|Zoloft||Sertraline||SSRI that’s used to treat depression and other mood disorders like obsessive compulsive disorder (OCD), post traumatic stress disorder (PTSD), social anxiety disorder, and more. Can help curb binge eating food consumption.|
|Vyvanse||Lisdexamfetamine||Can be effective in treating attention deficit hyperactivity disorder (ADHD) and binge-eating disorder.|
|Topamax||Topiramate||Also known as treatment for migraine and seizure prevention. Works to reduce the urge to binge.|
Talk to your psychiatrist or healthcare professional about the possible risks and benefits associated with the above medications before starting treatment.
Recovering from binge eating disorder happens in multiple stages. If you’re ready to begin or are already working with your psychiatry provider or doctor, you can begin tackling the condition. In-person or online therapy can help you change your thought processes to address your binge eating. If you’re considering medication, the following steps can help you get binge eating disorder medication to help you in your recovery.
The first thing you should do if you’re thinking about medication for eating disorders of any kind is reach out to your licensed provider and let them know. If you haven’t already, you should consider starting therapy.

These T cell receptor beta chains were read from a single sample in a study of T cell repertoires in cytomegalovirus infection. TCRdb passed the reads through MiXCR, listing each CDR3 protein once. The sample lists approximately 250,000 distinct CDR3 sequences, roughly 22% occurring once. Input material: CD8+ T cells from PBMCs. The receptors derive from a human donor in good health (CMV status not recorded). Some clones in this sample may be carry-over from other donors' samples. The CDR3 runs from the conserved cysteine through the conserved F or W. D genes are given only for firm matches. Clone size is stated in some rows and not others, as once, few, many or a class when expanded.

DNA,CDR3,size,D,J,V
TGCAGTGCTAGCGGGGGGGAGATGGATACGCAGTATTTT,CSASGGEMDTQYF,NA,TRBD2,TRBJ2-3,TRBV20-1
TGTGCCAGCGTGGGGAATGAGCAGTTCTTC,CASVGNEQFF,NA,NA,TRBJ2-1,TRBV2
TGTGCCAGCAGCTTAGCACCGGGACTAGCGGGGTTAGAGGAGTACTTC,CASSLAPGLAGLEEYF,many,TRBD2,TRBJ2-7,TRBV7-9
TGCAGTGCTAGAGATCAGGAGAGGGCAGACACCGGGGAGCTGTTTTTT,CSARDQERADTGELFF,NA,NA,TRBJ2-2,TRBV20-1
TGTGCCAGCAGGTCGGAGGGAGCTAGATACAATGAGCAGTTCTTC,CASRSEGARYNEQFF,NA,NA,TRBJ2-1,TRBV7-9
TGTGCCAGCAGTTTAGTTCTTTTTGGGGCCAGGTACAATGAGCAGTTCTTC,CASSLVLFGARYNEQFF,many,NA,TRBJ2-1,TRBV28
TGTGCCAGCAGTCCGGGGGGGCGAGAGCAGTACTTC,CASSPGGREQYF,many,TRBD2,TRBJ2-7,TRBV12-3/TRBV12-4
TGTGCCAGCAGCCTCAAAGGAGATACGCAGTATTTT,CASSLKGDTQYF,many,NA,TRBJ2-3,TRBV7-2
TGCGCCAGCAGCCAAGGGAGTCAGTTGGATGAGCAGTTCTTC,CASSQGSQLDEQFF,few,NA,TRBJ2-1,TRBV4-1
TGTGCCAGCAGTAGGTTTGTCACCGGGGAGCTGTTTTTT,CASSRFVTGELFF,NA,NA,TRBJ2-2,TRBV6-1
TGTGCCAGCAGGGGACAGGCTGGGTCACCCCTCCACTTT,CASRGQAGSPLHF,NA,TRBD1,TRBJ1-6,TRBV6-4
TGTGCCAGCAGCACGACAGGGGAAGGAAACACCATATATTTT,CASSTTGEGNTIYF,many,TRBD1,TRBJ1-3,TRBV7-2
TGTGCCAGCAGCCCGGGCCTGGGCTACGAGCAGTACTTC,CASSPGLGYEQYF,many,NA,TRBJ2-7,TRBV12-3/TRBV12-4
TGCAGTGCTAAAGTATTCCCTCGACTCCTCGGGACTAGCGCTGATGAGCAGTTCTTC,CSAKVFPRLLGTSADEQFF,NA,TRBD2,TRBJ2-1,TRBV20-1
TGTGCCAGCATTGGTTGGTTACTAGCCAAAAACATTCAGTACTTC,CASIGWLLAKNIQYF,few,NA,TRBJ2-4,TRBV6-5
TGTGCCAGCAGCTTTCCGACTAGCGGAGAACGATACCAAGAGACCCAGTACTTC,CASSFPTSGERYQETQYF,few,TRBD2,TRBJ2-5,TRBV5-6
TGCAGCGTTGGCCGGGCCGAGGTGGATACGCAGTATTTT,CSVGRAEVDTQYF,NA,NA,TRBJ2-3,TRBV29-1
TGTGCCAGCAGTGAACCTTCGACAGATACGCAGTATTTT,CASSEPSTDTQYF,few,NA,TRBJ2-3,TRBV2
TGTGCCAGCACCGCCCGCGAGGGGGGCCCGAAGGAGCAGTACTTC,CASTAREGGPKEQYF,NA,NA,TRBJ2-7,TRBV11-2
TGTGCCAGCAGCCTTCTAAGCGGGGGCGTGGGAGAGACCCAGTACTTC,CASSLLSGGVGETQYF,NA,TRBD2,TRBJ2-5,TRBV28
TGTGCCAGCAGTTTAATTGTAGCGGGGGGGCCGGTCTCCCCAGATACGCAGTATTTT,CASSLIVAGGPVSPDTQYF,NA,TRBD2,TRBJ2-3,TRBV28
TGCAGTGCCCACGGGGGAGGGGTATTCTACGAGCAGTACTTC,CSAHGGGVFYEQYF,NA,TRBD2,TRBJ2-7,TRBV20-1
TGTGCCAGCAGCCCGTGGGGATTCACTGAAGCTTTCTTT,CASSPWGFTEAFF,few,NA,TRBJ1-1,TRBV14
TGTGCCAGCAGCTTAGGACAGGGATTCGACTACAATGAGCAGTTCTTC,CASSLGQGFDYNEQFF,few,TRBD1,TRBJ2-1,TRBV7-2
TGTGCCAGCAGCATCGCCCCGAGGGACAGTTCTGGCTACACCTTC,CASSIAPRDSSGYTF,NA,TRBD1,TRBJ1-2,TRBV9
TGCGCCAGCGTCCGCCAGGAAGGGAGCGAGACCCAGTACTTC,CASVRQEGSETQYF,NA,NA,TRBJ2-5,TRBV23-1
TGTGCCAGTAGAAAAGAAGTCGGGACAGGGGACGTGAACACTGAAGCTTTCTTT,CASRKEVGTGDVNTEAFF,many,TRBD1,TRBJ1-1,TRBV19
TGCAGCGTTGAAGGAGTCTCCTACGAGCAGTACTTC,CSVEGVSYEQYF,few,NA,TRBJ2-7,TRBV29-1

Cognitive behavioral therapy (CBT) is a commonly-used form of therapy to treat binge eating disorder. CBT can work in conjunction with medication, and typically the combination of the two treatments has better results than just medication alone.
Your doctor may decide to prescribe medication if the therapy isn’t working on its own. Take your medication exactly as prescribed, and keep in close contact with your provider to ensure it’s working as it should and that you aren’t having any serious side effects.
As with any prescription, consult your doctor before you try to stop taking your binge eating disorder medication.
Deciding to take medication for eating disorders is a very personal decision. Any time you’re considering starting treatment, you need to weigh the benefits and negatives of your different options. With medication specifically, you always want to assess whether the pros outweigh the cons.
Ask about the side effects of any binge eating disorder medication your doctor is recommending. They will be a key part of your decision-making process. Consider: do the side effects outweigh any potential benefits of taking this medication? That obviously is a decision only you can make, which makes it even more important that you understand the potential side effects of any medication.
While medication treatment for binge eating disorder can be helpful, self-care habits like journaling, mindfulness, and a variety of the following therapy techniques are also recommended:
If you’ve explored various treatments for binge eating disorder and are ready to try medication, connect with an online prescriber at Talkspace today.
Dr. Muhammad Munir, MD, DFAPA, has over 20 years of clinical experience specializing in mood disorders, anxiety disorders, bipolar disorder, PTSD, panic disorder, and ADHD. Dr. Munir believes in “back to basics” the therapeutic alliance between the physician and patients. The hallmark of this alliance is the emphatic process whereby the patient is not only enabled, but educated and encouraged, to take an active role in their psychiatric care and wellbeing.